What is breast MRI?
Magnetic Resonance Imaging, or MRI, is an advanced, state of-the-art medical imaging method. MRI uses a powerful but harmless magnetic field and radiowaves to produce detailed images of specific body structures and organs. MRI scans pose minimal risks to most patients if safety guidelines are followed.
How long does it take?
The average Breast MRI exam takes about 30 to 45 minutes.
How should I prepare?
There is no pre-exam preparation—you may eat and drink as you normally would and take medications as you normally would.
What should I wear to my appointment?
Please dress comfortably— sweatpants and sneakers are perfect! It is important to not wear clothes with metal zippers, buttons or snaps; no metal is allowed in the MRI exam room. Safety pins, straight pins, metal hair pins and all jewelry must be removed before entering the room. If you have a ring (such as a wedding band) or other jewelry that cannot be removed, we will test it for magnetic attraction before you may enter the
What can I expect during the exam?
Breast MRI is a relatively comfortable and easy exam. You will be asked to lie on your stomach on a cushioned bed. Your breasts will be positioned within a padded cutout on the bed. The bed will move into the magnet for the exam and you will hear a muffled thumping sound that will last for several minutes. The most important thing you can do to make sure your exam is successful is to hold as still as you can throughout the procedure. Most breast MRI exams require an injection of a contrast agent called gadolinium. An intravenous catheter (I.V.) for this injection will be placed in your arm before you lie on the bed. Please tell us if you have ever had an allergic reaction to MRI contrast in the past.
What about implants and MRI?
Breast MRI is sometimes used to image silicone breast implants. If you have breast implants, it is important that you tell the technologist when she calls you prior to your exam. We will also need to know if your implants are filled with saline, silicone or oil, or a combination of these. In addition, we need to know if the implant has a polyvinyl chloride sponge covering. Please get this information from your plastic surgeon’s office prior to your MRI exam.
Should I have a screening breast MRI?
The American Cancer Society has three recommendations that apply to all women regarding the early detection of breast cancer: Beginning at age 40, have a yearly mammogram, an annual clinical breast exam performed by your doctor, and be familiar with your own breasts and recognize any changes. Women who are at increased risk of developing breast cancer now have an additional screening test to help them find breast cancers early: Breast MRI.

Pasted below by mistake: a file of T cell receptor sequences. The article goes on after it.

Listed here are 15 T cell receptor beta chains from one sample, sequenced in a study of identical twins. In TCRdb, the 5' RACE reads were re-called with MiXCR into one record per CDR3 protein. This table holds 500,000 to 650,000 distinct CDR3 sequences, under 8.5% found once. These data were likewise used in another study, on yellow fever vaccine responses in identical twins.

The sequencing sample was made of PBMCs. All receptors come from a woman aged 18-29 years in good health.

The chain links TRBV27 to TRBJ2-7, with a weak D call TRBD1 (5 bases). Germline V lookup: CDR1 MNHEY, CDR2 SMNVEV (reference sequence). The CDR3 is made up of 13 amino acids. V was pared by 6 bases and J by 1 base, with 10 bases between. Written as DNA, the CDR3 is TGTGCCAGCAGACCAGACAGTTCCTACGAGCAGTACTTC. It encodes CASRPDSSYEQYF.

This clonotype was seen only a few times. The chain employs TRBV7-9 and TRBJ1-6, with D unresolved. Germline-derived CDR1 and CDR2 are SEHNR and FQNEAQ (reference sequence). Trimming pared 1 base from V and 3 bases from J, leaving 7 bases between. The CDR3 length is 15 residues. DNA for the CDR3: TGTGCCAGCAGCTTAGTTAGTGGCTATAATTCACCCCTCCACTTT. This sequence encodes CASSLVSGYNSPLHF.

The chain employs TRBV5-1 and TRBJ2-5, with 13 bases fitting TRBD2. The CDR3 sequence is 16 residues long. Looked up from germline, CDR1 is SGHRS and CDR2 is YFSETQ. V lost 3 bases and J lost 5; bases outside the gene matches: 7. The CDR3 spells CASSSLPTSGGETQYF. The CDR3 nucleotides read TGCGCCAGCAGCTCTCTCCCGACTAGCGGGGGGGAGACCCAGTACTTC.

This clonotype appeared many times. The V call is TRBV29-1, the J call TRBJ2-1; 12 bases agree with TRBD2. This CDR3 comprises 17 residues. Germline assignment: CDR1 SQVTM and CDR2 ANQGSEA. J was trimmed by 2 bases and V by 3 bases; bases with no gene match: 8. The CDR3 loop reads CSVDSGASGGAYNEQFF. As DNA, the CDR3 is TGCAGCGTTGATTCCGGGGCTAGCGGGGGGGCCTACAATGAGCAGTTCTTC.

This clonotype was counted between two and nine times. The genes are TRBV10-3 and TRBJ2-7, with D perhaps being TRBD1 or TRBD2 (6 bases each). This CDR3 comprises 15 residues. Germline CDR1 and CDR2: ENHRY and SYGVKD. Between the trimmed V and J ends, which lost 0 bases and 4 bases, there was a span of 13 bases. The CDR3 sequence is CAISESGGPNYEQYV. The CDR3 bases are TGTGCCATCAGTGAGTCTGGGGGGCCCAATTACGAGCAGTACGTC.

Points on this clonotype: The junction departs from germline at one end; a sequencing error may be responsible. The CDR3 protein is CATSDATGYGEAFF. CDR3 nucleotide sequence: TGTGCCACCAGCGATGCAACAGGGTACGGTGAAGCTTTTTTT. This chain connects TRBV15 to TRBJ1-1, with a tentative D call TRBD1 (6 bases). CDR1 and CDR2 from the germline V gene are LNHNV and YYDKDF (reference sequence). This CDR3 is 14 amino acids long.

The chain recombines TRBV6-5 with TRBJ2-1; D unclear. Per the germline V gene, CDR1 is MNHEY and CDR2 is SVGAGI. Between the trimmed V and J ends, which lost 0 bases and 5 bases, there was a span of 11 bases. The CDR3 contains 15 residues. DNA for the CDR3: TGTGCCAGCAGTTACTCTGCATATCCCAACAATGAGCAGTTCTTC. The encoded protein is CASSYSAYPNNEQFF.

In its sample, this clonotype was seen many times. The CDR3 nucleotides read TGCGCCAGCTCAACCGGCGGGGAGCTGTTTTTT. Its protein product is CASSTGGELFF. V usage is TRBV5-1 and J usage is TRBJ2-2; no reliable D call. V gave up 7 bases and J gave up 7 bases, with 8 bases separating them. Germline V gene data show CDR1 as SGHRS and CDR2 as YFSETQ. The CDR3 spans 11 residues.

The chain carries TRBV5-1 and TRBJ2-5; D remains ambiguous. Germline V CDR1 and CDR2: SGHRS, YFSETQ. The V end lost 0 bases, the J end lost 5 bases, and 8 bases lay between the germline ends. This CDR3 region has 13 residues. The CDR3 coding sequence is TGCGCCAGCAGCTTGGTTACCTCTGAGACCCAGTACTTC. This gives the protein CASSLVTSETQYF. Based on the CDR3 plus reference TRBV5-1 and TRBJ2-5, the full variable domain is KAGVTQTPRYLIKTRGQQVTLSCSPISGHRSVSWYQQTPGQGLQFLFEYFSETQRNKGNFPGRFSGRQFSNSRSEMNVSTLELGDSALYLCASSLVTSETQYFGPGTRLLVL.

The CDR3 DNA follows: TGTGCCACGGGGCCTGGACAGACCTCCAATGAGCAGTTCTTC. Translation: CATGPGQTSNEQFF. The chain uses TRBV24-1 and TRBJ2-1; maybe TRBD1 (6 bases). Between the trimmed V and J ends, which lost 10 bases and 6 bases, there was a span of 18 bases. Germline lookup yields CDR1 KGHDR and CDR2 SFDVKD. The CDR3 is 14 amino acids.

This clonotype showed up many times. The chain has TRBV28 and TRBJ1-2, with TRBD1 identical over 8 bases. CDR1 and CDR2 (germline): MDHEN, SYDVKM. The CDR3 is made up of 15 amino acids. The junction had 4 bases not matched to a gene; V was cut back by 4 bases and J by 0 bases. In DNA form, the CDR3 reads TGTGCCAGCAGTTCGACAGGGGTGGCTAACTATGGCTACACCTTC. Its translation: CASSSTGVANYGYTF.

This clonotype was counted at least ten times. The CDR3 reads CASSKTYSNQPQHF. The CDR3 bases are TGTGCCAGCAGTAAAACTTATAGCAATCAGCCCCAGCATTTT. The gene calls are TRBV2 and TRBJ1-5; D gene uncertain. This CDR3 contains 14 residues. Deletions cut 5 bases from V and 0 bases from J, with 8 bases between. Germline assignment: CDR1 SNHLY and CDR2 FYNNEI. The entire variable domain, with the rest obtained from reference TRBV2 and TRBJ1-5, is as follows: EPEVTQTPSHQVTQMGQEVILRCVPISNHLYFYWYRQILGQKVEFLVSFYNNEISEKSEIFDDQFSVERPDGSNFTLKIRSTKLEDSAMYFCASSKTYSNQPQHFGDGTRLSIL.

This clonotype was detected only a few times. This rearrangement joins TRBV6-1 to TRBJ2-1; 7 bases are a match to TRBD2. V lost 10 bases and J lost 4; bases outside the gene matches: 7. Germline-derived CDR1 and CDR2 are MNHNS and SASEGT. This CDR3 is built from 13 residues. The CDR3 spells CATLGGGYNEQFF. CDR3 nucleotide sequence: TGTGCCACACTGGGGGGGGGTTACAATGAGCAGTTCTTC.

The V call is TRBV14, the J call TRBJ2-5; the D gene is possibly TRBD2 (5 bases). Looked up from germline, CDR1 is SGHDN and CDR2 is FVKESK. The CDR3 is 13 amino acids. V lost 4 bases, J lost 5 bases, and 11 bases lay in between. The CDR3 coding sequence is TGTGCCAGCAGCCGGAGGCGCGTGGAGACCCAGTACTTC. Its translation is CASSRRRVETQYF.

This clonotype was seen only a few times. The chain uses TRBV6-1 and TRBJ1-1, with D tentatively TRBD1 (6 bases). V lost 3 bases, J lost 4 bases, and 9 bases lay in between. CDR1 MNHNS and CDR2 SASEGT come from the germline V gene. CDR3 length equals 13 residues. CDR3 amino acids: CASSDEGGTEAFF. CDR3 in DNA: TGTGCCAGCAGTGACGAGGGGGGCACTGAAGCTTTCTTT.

Annual Screening Breast MRI is not for everyone, but it is recommended for:
women with a BRCA1 or BRCA2 gene mutation,
women who have a first-degree relative (parent, brother, sister, or child) with a BRCA1 or BRCA2 gene mutation, and have not had genetic testing themselves,
women who have a lifetime risk of breast cancer of 20% to 25% or greater, according to risk assessment tools that are based mainly on family history,
women who have had radiation therapy to the chest when they were between the ages of 10 and 30 years, and
women who have Li-Fraumeni syndrome, Cowden syndrome, or Bannayan-Riley-Ruvalcaba syndrome, or have one of these syndromes in first-degree relatives
Women at moderately increased risk should talk with their doctor about whether they should have yearly Screening Breast MRI. These women include those who:
have a lifetime risk of breast cancer of 15% to 20%, according to risk assessment tools that are based mainly on family history
have a personal history of breast cancer, ductal carcinoma in situ (DCIS), lobular carcinoma in situ (LCIS), atypical ductal hyperplasia (ADH), or atypical lobular hyperplasia (ALH)
have extremely dense breasts or unevenly dense breasts when viewed by mammograms
For most women at high risk, screening with MRI and mammograms should begin between 25 - 30 years of age and continue for as long as a woman is in good health.
This page is intended as an educational resource only. It is not a substitute for professional care. Please see your physician if you have any concerns about your own health.
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